– pilcrow
    May 17, 2013 at 20:54
  • Thanks @pilcrow! Does this produce a variable that holds a value depending on wether the process was killed after timeout or wether the process was complete? May 21, 2013 at 19:14
  • 1
    @EtienneLow-Décarie, the short answer is that the $? in shell will encode exit status. Signal death is $? & 127, which, for example, is 14 on my system for death by SIGALRM. Ordinary exit, success or failure, is $? >> 8 presuming no death by signal.
    – pilcrow
    May 21, 2013 at 19:20

There is also ulimit, which can be used to limit the execution time available to sub-processes.

ulimit -t 10

Limits the process to 10 seconds of CPU time.

To actually use it to limit a new process, rather than the current process, you may wish to use a wrapper script:

#! /usr/bin/env python

import os
os.system("ulimit -t 10; other-command-here")

other-command can be any tool. I was running a Java, Python, C and Scheme versions of different sorting algorithms, and logging how long they took, whilst limiting execution time to 30 seconds. A Cocoa-Python application generated the various command lines - including the arguments - and collated the times into a CSV file, but it was really just fluff on top of the command provided above.

  • Aha, I had forgotten about ulimit. But is there a way to apply that to a specific process? For example, can what Jonathan did be done more simply using ulimit?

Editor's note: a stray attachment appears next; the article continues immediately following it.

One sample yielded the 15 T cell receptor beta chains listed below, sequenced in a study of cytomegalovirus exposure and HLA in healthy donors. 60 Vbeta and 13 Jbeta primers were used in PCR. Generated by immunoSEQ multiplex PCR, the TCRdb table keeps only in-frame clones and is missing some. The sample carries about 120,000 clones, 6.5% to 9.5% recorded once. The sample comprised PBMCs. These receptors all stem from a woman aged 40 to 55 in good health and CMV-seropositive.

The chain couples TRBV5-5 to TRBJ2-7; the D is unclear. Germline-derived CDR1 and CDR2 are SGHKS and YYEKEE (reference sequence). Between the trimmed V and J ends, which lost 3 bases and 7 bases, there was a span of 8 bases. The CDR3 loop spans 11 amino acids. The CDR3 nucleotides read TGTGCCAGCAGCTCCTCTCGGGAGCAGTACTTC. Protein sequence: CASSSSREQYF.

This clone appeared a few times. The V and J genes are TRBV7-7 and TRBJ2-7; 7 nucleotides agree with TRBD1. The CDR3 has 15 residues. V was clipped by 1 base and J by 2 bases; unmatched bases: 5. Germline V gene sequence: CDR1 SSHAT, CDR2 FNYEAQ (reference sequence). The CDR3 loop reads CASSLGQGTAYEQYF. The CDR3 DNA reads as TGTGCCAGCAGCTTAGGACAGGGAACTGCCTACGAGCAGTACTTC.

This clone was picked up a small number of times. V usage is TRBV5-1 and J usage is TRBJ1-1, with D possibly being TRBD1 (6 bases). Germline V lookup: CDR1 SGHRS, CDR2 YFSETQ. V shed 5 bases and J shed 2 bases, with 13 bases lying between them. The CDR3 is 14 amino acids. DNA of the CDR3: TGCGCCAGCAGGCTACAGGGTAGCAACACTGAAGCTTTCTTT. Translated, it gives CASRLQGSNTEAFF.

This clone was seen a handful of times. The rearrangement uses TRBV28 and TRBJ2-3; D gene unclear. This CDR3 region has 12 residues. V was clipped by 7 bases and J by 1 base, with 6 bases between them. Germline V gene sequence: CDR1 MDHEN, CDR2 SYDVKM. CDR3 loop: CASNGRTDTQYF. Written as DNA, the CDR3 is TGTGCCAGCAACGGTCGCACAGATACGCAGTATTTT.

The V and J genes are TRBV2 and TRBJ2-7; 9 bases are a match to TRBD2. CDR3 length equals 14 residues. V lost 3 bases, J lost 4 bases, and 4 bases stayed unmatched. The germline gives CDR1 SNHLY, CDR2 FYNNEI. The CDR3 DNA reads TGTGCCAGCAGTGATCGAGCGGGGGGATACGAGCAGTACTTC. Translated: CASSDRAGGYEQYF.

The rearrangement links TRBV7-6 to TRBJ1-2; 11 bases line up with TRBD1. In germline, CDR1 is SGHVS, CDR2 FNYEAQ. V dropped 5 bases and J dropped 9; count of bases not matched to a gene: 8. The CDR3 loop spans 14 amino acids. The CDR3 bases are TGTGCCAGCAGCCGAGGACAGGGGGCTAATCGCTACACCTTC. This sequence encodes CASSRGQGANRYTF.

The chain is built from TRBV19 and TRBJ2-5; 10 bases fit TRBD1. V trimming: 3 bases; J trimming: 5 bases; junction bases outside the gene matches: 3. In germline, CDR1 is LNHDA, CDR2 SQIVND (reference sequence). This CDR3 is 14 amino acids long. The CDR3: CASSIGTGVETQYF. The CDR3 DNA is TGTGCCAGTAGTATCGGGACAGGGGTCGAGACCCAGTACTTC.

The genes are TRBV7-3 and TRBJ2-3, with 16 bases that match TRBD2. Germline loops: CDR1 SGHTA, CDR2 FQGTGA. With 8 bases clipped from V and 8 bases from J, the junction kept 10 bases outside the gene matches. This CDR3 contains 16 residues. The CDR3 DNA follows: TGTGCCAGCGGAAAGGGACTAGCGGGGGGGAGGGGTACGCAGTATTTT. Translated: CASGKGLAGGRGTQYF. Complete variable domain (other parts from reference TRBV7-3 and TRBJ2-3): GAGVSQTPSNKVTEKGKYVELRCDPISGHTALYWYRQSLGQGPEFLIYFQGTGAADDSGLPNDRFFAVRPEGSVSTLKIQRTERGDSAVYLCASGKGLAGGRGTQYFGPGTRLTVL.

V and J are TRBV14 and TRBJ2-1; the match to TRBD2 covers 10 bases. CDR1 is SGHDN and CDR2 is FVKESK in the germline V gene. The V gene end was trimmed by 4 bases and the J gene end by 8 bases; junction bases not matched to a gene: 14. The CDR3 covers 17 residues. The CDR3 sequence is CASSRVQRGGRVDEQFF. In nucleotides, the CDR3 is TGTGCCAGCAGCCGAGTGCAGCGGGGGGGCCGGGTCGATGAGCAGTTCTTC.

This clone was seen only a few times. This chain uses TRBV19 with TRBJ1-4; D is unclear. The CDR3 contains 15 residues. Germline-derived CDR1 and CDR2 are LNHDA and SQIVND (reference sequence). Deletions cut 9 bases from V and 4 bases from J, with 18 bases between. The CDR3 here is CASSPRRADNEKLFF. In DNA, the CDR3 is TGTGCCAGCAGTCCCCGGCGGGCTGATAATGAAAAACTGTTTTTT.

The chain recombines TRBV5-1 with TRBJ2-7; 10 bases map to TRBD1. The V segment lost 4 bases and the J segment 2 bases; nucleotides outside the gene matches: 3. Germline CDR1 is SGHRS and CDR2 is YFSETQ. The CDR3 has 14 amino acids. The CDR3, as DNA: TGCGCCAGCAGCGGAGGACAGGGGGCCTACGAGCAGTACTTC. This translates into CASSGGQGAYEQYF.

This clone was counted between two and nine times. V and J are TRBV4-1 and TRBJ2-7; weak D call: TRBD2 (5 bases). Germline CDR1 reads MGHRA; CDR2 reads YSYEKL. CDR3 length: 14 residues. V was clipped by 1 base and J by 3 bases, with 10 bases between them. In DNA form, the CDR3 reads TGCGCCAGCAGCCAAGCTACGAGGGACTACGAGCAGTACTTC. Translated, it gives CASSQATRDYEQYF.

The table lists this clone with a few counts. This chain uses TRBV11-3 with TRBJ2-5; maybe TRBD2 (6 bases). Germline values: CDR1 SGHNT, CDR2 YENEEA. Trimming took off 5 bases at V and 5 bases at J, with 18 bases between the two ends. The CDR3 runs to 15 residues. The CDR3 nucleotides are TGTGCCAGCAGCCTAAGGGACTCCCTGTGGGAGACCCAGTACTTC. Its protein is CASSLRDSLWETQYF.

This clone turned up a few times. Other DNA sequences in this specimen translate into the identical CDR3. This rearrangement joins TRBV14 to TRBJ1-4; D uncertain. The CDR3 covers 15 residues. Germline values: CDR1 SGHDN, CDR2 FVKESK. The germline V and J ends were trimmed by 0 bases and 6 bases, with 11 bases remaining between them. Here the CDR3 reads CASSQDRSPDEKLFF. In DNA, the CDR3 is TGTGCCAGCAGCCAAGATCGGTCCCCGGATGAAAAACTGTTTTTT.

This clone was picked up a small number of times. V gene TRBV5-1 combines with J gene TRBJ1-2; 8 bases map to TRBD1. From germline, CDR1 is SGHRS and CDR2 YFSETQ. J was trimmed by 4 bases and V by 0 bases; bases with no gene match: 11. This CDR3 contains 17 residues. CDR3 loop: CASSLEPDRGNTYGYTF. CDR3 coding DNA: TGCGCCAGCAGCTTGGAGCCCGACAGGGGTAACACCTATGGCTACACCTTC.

– dreeves
    Mar 2, 2009 at 16:06
  • I haven't used ulimit for ages. What I did was have a python script that ran another tool: os.system("ulimit -t 600; gtime -f <command> java -Xms1024m -Xmx1024m Main") Mar 3, 2009 at 1:20
  • Thanks Matthew! Want to incorporate that into your answer? Looks like a nice quick-and-dirty alternative to Jonathan's C program. Could even wrap that in a perl/python/shell script and have the same command line interface. What would be the advantages/disadvantages of that over Jonathon's solution?
    – dreeves
    Mar 3, 2009 at 23:00

I have a program called timeout that does that - written in C, originally in 1989 but updated periodically since then.

Update: this code fails to compile on MacOS X because SIGRTMIN is not defined, and fails to timeout when run on MacOS X because the `signal()` function there resumes the `wait()` after the alarm times out - which is not the required behaviour. I have a new version of `timeout.c` which deals with both these problems (using `sigaction()` instead of `signal()`). As before, contact me for a 10K gzipped tar file with the source code and a manual page (see my profile).
@(#)File:           $RCSfile: timeout.c,v $
@(#)Version:        $Revision: 4.6 $
@(#)Last changed:   $Date: 2007/03/01 22:23:02 $
@(#)Purpose:        Run command with timeout monitor
@(#)Author:         J Leffler
@(#)Copyright:      (C) JLSS 1989,1997,2003,2005-07

#define _POSIX_SOURCE       /* Enable kill() in <unistd.h> on Solaris 7 */
#define _XOPEN_SOURCE 500

#include <stdio.h>
#include <stdlib.h>
#include <signal.h>
#include <errno.h>
#include <unistd.h>
#include <sys/types.h>
#include <sys/wait.h>
#include "stderr.h"

#define CHILD       0
#define FORKFAIL    -1

static const char usestr[] = "[-vV] -t time [-s signal] cmd [arg ...]";

#ifndef lint
/* Prevent over-aggressive optimizers from eliminating ID string */
const char jlss_id_timeout_c[] = "@(#)$Id: timeout.c,v 4.6 2007/03/01 22:23:02 jleffler Exp $";
#endif /* lint */

static void catcher(int signum)

int main(int argc, char **argv)
    pid_t   pid;
    int     tm_out;
    int     kill_signal;
    pid_t   corpse;
    int     status;
    int     opt;
    int     vflag = 0;


    opterr = 0;
    tm_out = 0;
    kill_signal = SIGTERM;
    while ((opt = getopt(argc, argv, "vVt:s:")) != -1)
        case 'V':
            err_version("TIMEOUT", &"@(#)$Revision: 4.6 $ ($Date: 2007/03/01 22:23:02 $)"[4]);
        case 's':
            kill_signal = atoi(optarg);
            if (kill_signal <= 0 || kill_signal >= SIGRTMIN)
                err_error("signal number must be between 1 and %d\n", SIGRTMIN - 1);